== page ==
The European Commission conditionally cleared the merger of listed Polish refiners PKN Orlen and Grupa Lotos on July 14.
Poland has long said it would like to merge its two refining companies to create a “multinational company with a global reach”, Poland’s state assets ministry said in a statement. Also on July 14, PKN Orlen announced signing a letter of intent for the next merger, with the oil and gas company PGNiG, which the Commission will likely have to investigate, as it did in the case of the Lotos merger.
The merger with Lotos is conditional on a number of commitments that PKN Orlen will have to meet.
The company will need to divest a 30% stake in a Lotos' refinery in Gdansk with the purchaser having the right to approximately half of the refinery's diesel and gasoline production, while also giving the purchaser access to storage and logistics infrastructure.
PKN Orlen will also have to divest nine fuel storage depots to an independent logistics operator and to build a new jet fuel import terminal in Szczecin, which would be transferred to the independent logistics operator on completion.
Most of the capacity booked by Lotos at independent storage depots, including the capacity booked at Poland's biggest terminal for the import of fuels by sea, will have to be released.
PKN Orlen will also have to divest 389 retail stations in Poland — some 80% of Lotos’s network — and to supply these with motor fuels; sell Lotos's 50% stake in the jet fuel-marketing joint venture with BP; continue to supply the joint venture and give it access to storage at two airports in Poland; make available up to 80,000 tonnes of jet fuel per year to competitors in Czechia via an annual open tender; and, divest two bitumen production plants in Poland and supply the purchaser with up to 500,000 tonnes of bitumen and heavy residues annually.
“We can approve the proposed acquisition of Lotos by PKN Orlen because the extensive commitments offered by PKN Orlen will ensure that the relevant Polish markets remain open and competitive and that the merger will not lead to higher prices or less choice for fuels and related products for businesses and consumers in Poland and Czechia,” the Commission Vice President for Competition Margrethe Vestager said in a statement.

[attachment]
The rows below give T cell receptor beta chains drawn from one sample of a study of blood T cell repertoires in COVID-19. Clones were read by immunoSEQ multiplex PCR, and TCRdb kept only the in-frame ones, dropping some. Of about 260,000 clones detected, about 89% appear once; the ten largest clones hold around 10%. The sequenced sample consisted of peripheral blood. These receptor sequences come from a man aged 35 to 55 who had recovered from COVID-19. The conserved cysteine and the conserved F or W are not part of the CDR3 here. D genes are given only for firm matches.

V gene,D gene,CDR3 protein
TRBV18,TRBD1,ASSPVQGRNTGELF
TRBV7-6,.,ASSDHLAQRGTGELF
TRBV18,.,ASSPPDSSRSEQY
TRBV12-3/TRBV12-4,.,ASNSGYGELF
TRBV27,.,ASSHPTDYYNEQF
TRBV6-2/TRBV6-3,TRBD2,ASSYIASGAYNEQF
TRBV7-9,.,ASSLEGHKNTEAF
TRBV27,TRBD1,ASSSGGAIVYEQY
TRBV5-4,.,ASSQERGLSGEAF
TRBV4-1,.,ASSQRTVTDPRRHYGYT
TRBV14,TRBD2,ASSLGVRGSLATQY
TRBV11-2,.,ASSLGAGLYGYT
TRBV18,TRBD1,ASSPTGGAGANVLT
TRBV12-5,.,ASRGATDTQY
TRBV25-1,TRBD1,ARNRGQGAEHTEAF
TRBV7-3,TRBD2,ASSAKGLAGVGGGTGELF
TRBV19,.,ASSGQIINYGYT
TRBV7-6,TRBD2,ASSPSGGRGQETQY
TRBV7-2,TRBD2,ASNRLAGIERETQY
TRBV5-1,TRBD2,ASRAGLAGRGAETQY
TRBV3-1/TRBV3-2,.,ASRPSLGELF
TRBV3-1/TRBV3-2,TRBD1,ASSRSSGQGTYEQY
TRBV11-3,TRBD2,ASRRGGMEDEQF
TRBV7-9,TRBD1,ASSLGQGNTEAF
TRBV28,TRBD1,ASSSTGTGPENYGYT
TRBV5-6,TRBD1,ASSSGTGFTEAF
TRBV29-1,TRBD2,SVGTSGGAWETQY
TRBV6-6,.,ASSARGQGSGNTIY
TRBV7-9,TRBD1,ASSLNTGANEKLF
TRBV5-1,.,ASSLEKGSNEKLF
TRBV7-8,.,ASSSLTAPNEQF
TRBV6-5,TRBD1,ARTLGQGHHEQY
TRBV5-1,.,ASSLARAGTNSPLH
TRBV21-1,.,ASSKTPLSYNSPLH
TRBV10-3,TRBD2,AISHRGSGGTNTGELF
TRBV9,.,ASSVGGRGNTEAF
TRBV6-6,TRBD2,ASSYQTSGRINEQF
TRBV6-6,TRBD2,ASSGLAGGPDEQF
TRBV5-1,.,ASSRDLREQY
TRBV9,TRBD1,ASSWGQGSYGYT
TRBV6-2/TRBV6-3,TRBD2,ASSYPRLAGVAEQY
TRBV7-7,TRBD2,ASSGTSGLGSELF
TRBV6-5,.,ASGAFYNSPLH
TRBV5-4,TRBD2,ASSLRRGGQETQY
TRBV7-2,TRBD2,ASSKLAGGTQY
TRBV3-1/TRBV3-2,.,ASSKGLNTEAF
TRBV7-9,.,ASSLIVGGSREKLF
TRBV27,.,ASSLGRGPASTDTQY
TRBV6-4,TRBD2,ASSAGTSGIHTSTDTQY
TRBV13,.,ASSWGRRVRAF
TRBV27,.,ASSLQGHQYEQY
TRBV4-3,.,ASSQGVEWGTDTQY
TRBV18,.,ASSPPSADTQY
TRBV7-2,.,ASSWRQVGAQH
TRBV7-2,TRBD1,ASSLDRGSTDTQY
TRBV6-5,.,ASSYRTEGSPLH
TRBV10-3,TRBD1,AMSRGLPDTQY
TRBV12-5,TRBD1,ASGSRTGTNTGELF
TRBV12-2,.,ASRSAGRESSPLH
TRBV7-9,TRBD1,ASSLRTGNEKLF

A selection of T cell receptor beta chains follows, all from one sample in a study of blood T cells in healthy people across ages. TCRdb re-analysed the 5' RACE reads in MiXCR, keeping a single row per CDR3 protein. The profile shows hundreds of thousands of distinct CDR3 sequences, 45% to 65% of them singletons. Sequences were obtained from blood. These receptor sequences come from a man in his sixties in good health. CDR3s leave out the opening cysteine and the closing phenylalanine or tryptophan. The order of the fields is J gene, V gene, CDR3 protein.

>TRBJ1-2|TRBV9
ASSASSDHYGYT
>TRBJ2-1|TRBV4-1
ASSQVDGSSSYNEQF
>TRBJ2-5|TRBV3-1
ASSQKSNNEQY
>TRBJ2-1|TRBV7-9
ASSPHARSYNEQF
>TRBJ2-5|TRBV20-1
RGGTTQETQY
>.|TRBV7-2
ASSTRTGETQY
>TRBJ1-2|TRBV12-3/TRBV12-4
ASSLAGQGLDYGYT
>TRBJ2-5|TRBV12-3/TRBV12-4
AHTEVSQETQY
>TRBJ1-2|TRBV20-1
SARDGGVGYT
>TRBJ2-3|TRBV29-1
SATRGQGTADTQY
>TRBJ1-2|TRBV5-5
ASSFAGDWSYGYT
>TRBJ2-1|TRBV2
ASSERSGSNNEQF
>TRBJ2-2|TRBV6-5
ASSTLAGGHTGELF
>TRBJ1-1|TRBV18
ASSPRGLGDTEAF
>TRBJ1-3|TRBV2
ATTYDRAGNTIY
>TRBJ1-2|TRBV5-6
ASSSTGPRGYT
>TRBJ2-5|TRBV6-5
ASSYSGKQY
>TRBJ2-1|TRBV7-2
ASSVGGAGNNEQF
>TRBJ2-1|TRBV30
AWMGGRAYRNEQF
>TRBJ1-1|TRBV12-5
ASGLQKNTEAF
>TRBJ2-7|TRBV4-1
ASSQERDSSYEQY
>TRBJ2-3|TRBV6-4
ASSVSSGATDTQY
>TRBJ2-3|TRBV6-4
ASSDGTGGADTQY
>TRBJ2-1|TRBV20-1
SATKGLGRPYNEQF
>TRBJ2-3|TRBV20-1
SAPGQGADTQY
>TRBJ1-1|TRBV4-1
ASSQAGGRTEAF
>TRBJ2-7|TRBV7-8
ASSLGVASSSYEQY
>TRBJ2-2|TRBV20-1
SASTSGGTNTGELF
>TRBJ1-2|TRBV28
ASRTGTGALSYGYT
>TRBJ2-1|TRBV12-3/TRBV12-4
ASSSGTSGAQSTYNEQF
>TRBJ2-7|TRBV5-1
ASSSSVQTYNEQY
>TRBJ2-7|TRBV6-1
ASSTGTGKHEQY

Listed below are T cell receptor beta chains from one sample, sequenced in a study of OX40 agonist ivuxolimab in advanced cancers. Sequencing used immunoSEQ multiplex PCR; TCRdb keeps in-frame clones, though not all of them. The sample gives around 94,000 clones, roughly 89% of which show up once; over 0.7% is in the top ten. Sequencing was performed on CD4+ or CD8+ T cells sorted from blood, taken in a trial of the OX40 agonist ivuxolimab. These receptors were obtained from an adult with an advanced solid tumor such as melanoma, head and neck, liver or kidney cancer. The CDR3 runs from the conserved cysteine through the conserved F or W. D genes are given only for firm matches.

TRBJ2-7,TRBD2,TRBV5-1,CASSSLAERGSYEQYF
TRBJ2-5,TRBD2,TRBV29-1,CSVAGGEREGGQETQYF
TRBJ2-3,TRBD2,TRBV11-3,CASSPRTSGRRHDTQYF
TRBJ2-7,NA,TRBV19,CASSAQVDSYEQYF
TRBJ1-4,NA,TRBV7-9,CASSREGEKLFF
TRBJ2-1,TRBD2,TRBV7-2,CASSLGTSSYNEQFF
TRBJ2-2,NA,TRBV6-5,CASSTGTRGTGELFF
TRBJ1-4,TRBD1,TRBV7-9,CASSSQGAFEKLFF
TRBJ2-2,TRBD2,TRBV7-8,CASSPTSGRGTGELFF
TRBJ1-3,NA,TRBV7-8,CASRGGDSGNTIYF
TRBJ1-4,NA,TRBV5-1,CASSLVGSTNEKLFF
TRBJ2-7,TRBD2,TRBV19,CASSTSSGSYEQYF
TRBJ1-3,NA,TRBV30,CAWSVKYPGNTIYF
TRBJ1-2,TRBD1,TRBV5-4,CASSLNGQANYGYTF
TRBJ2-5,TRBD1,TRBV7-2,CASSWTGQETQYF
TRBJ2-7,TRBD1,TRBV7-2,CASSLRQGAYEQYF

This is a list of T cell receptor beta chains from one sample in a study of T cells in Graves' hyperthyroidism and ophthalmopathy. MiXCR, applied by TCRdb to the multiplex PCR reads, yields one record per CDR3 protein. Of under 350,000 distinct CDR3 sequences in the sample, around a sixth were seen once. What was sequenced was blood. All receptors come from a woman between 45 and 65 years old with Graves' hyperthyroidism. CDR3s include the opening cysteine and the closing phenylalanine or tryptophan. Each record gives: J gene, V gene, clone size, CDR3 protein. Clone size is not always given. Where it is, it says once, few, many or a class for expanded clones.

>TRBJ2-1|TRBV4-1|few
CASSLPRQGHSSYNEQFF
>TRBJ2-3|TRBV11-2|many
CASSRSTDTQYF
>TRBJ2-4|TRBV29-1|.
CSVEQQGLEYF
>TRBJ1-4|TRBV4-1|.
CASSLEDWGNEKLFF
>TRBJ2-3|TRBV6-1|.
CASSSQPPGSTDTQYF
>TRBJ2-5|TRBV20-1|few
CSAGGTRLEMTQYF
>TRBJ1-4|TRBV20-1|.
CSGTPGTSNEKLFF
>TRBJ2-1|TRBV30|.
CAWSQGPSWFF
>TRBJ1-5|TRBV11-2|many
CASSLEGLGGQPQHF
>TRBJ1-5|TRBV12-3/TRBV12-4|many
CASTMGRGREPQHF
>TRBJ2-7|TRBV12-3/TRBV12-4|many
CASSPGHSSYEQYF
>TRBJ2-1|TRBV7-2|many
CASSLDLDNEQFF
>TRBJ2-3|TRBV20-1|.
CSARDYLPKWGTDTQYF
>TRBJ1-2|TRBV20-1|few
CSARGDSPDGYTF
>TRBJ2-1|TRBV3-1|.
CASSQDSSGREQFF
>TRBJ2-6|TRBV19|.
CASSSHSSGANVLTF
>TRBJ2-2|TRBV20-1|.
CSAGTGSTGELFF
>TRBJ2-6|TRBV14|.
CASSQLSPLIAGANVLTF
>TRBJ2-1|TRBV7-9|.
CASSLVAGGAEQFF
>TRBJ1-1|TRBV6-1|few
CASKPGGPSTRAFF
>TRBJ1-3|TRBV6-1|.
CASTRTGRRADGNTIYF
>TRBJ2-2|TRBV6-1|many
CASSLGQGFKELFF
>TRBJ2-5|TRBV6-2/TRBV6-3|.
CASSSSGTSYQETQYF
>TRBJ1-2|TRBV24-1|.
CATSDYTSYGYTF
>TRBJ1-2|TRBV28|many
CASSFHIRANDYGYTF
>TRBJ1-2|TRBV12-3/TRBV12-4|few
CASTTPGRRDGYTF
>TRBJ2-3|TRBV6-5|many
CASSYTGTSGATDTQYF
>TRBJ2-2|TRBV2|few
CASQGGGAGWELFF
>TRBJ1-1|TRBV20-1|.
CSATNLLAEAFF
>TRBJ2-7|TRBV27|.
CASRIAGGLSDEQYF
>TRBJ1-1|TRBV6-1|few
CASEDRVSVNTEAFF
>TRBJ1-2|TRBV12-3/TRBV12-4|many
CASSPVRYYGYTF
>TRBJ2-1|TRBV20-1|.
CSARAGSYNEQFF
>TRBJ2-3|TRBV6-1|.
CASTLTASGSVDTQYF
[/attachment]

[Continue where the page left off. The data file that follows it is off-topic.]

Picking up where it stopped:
PKN Orlen’s business extends quite far beyond Poland. The company owns two refineries in Poland as well as refineries in Lithuania and Czechia and is active on the wholesale and retail markets for refined oil products in Poland, Austria, Czechia, Estonia, Germany, Latvia, Lithuania and Slovakia.
It also has activities in the upstream exploration, development and production of crude oil and natural gas. PKN Orlen is also active in the petrochemicals market.
Grupa Lotos is smaller. Apart from owning Poland’s only other refinery, Lotos is active on the wholesale and retail markets for refined oil products, mostly in Poland but also in Czechia, Estonia, Latvia, Lithuania and Slovakia. It is also active in the upstream exploration, development and production of crude oil and natural gas as well as in the petrochemicals market.
PKN Orlen’s turnover came in at PLN111bn (€24.8bn) last year; Lotos’s earnings were PLN29.5bn.
The merger will proceed with PKN Orlen first taking over a 33% stake in Lotos, the state assets ministry said. That will be followed by a purchase offer of a further 33%. PKN Orlen could eventually buy the full stake in Lotos.